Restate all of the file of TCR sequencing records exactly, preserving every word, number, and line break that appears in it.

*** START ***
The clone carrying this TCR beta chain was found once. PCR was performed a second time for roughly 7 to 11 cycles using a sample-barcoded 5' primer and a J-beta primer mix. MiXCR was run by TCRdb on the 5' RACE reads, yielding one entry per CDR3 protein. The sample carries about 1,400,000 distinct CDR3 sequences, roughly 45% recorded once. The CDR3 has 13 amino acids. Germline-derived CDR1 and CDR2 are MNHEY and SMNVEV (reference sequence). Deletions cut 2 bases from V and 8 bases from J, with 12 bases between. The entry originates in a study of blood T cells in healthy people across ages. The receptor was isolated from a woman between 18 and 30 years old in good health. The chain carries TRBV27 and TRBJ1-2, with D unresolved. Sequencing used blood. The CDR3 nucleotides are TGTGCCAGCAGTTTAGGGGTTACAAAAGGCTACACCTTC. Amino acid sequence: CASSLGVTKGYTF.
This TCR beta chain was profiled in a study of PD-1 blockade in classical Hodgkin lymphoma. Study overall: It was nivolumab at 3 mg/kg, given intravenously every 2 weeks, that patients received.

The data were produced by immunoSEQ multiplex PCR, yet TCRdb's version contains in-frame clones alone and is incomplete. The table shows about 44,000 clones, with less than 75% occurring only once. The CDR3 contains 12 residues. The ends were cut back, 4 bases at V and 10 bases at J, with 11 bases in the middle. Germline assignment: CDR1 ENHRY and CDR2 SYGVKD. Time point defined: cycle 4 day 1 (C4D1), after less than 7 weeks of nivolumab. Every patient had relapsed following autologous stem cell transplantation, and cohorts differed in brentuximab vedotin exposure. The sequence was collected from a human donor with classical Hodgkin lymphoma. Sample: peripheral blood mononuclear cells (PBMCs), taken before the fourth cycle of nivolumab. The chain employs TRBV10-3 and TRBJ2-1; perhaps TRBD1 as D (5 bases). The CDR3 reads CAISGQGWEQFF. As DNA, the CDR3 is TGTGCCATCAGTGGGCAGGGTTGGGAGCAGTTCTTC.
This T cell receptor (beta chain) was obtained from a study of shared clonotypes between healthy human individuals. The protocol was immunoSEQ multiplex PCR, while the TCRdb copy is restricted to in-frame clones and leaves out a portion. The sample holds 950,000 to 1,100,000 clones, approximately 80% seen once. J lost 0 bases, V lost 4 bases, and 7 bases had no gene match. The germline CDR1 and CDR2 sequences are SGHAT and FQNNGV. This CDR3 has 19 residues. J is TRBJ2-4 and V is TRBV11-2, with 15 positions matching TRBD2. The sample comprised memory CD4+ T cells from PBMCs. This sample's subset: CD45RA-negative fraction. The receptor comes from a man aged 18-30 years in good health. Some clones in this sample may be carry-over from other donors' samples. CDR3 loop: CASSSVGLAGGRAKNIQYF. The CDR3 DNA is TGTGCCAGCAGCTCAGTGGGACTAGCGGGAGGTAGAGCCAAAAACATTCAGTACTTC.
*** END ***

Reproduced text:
The clone carrying this TCR beta chain was found once. PCR was performed a second time for roughly 7 to 11 cycles using a sample-barcoded 5' primer and a J-beta primer mix. MiXCR was run by TCRdb on the 5' RACE reads, yielding one entry per CDR3 protein. The sample carries about 1,400,000 distinct CDR3 sequences, roughly 45% recorded once. The CDR3 has 13 amino acids. Germline-derived CDR1 and CDR2 are MNHEY and SMNVEV (reference sequence). Deletions cut 2 bases from V and 8 bases from J, with 12 bases between. The entry originates in a study of blood T cells in healthy people across ages. The receptor was isolated from a woman between 18 and 30 years old in good health. The chain carries TRBV27 and TRBJ1-2, with D unresolved. Sequencing used blood. The CDR3 nucleotides are TGTGCCAGCAGTTTAGGGGTTACAAAAGGCTACACCTTC. Amino acid sequence: CASSLGVTKGYTF.
This TCR beta chain was profiled in a study of PD-1 blockade in classical Hodgkin lymphoma. Study overall: It was nivolumab at 3 mg/kg, given intravenously every 2 weeks, that patients received.

The data were produced by immunoSEQ multiplex PCR, yet TCRdb's version contains in-frame clones alone and is incomplete. The table shows about 44,000 clones, with less than 75% occurring only once. The CDR3 contains 12 residues. The ends were cut back, 4 bases at V and 10 bases at J, with 11 bases in the middle. Germline assignment: CDR1 ENHRY and CDR2 SYGVKD. Time point defined: cycle 4 day 1 (C4D1), after less than 7 weeks of nivolumab. Every patient had relapsed following autologous stem cell transplantation, and cohorts differed in brentuximab vedotin exposure. The sequence was collected from a human donor with classical Hodgkin lymphoma. Sample: peripheral blood mononuclear cells (PBMCs), taken before the fourth cycle of nivolumab. The chain employs TRBV10-3 and TRBJ2-1; perhaps TRBD1 as D (5 bases). The CDR3 reads CAISGQGWEQFF. As DNA, the CDR3 is TGTGCCATCAGTGGGCAGGGTTGGGAGCAGTTCTTC.
This T cell receptor (beta chain) was obtained from a study of shared clonotypes between healthy human individuals. The protocol was immunoSEQ multiplex PCR, while the TCRdb copy is restricted to in-frame clones and leaves out a portion. The sample holds 950,000 to 1,100,000 clones, approximately 80% seen once. J lost 0 bases, V lost 4 bases, and 7 bases had no gene match. The germline CDR1 and CDR2 sequences are SGHAT and FQNNGV. This CDR3 has 19 residues. J is TRBJ2-4 and V is TRBV11-2, with 15 positions matching TRBD2. The sample comprised memory CD4+ T cells from PBMCs. This sample's subset: CD45RA-negative fraction. The receptor comes from a man aged 18-30 years in good health. Some clones in this sample may be carry-over from other donors' samples. CDR3 loop: CASSSVGLAGGRAKNIQYF. The CDR3 DNA is TGTGCCAGCAGCTCAGTGGGACTAGCGGGAGGTAGAGCCAAAAACATTCAGTACTTC.